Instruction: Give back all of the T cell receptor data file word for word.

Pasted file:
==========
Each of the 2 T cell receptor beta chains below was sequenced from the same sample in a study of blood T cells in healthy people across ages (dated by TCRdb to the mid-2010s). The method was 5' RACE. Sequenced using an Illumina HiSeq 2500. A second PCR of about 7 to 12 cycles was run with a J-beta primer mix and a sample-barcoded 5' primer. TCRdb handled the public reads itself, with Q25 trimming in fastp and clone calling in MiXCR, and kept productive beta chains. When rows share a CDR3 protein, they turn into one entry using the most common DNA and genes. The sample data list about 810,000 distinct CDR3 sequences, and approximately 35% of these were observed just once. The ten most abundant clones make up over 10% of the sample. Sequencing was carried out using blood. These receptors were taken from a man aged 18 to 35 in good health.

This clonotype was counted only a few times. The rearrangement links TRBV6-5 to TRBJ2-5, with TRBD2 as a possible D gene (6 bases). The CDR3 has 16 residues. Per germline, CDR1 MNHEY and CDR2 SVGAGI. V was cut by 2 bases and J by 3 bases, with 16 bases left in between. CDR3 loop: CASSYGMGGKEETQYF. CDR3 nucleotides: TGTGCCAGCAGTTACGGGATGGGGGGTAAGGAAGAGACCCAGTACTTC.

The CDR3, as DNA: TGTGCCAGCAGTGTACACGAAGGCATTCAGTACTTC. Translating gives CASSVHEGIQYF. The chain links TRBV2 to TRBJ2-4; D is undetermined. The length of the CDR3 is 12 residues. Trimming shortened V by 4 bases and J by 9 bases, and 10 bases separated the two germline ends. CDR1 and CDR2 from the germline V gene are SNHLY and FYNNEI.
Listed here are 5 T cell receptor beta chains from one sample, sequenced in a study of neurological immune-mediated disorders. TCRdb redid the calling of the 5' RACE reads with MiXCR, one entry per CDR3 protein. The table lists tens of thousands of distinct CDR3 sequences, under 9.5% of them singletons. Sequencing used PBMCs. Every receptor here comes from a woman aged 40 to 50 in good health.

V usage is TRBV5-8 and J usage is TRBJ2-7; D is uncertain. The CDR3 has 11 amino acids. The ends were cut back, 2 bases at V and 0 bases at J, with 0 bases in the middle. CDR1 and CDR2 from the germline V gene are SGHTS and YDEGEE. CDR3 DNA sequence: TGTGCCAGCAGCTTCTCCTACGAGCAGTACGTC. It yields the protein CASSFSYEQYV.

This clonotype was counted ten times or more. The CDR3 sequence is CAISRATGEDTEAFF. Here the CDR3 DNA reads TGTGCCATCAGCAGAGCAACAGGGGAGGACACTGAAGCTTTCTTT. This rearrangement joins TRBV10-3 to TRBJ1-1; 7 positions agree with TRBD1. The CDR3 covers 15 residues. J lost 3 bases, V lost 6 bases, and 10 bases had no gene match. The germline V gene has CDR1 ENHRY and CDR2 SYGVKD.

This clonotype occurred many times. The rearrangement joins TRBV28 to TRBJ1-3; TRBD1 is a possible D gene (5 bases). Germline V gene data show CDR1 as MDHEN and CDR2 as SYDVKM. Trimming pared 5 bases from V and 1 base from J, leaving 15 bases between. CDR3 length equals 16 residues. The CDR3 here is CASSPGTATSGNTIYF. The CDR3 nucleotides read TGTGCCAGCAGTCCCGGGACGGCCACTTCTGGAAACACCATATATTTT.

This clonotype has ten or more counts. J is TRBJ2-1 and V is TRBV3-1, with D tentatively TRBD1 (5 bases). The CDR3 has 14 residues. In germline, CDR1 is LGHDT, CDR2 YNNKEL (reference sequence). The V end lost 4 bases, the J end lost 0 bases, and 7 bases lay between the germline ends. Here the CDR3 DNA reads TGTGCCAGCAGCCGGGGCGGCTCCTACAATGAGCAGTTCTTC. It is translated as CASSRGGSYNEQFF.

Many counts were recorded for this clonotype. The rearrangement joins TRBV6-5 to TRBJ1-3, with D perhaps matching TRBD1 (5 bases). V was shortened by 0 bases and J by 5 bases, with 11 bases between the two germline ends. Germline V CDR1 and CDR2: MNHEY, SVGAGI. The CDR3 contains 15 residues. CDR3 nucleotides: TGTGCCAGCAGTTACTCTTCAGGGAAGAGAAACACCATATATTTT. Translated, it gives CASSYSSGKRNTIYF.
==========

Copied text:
Each of the 2 T cell receptor beta chains below was sequenced from the same sample in a study of blood T cells in healthy people across ages (dated by TCRdb to the mid-2010s). The method was 5' RACE. Sequenced using an Illumina HiSeq 2500. A second PCR of about 7 to 12 cycles was run with a J-beta primer mix and a sample-barcoded 5' primer. TCRdb handled the public reads itself, with Q25 trimming in fastp and clone calling in MiXCR, and kept productive beta chains. When rows share a CDR3 protein, they turn into one entry using the most common DNA and genes. The sample data list about 810,000 distinct CDR3 sequences, and approximately 35% of these were observed just once. The ten most abundant clones make up over 10% of the sample. Sequencing was carried out using blood. These receptors were taken from a man aged 18 to 35 in good health.

This clonotype was counted only a few times. The rearrangement links TRBV6-5 to TRBJ2-5, with TRBD2 as a possible D gene (6 bases). The CDR3 has 16 residues. Per germline, CDR1 MNHEY and CDR2 SVGAGI. V was cut by 2 bases and J by 3 bases, with 16 bases left in between. CDR3 loop: CASSYGMGGKEETQYF. CDR3 nucleotides: TGTGCCAGCAGTTACGGGATGGGGGGTAAGGAAGAGACCCAGTACTTC.

The CDR3, as DNA: TGTGCCAGCAGTGTACACGAAGGCATTCAGTACTTC. Translating gives CASSVHEGIQYF. The chain links TRBV2 to TRBJ2-4; D is undetermined. The length of the CDR3 is 12 residues. Trimming shortened V by 4 bases and J by 9 bases, and 10 bases separated the two germline ends. CDR1 and CDR2 from the germline V gene are SNHLY and FYNNEI.
Listed here are 5 T cell receptor beta chains from one sample, sequenced in a study of neurological immune-mediated disorders. TCRdb redid the calling of the 5' RACE reads with MiXCR, one entry per CDR3 protein. The table lists tens of thousands of distinct CDR3 sequences, under 9.5% of them singletons. Sequencing used PBMCs. Every receptor here comes from a woman aged 40 to 50 in good health.

V usage is TRBV5-8 and J usage is TRBJ2-7; D is uncertain. The CDR3 has 11 amino acids. The ends were cut back, 2 bases at V and 0 bases at J, with 0 bases in the middle. CDR1 and CDR2 from the germline V gene are SGHTS and YDEGEE. CDR3 DNA sequence: TGTGCCAGCAGCTTCTCCTACGAGCAGTACGTC. It yields the protein CASSFSYEQYV.

This clonotype was counted ten times or more. The CDR3 sequence is CAISRATGEDTEAFF. Here the CDR3 DNA reads TGTGCCATCAGCAGAGCAACAGGGGAGGACACTGAAGCTTTCTTT. This rearrangement joins TRBV10-3 to TRBJ1-1; 7 positions agree with TRBD1. The CDR3 covers 15 residues. J lost 3 bases, V lost 6 bases, and 10 bases had no gene match. The germline V gene has CDR1 ENHRY and CDR2 SYGVKD.

This clonotype occurred many times. The rearrangement joins TRBV28 to TRBJ1-3; TRBD1 is a possible D gene (5 bases). Germline V gene data show CDR1 as MDHEN and CDR2 as SYDVKM. Trimming pared 5 bases from V and 1 base from J, leaving 15 bases between. CDR3 length equals 16 residues. The CDR3 here is CASSPGTATSGNTIYF. The CDR3 nucleotides read TGTGCCAGCAGTCCCGGGACGGCCACTTCTGGAAACACCATATATTTT.

This clonotype has ten or more counts. J is TRBJ2-1 and V is TRBV3-1, with D tentatively TRBD1 (5 bases). The CDR3 has 14 residues. In germline, CDR1 is LGHDT, CDR2 YNNKEL (reference sequence). The V end lost 4 bases, the J end lost 0 bases, and 7 bases lay between the germline ends. Here the CDR3 DNA reads TGTGCCAGCAGCCGGGGCGGCTCCTACAATGAGCAGTTCTTC. It is translated as CASSRGGSYNEQFF.

Many counts were recorded for this clonotype. The rearrangement joins TRBV6-5 to TRBJ1-3, with D perhaps matching TRBD1 (5 bases). V was shortened by 0 bases and J by 5 bases, with 11 bases between the two germline ends. Germline V CDR1 and CDR2: MNHEY, SVGAGI. The CDR3 contains 15 residues. CDR3 nucleotides: TGTGCCAGCAGTTACTCTTCAGGGAAGAGAAACACCATATATTTT. Translated, it gives CASSYSSGKRNTIYF.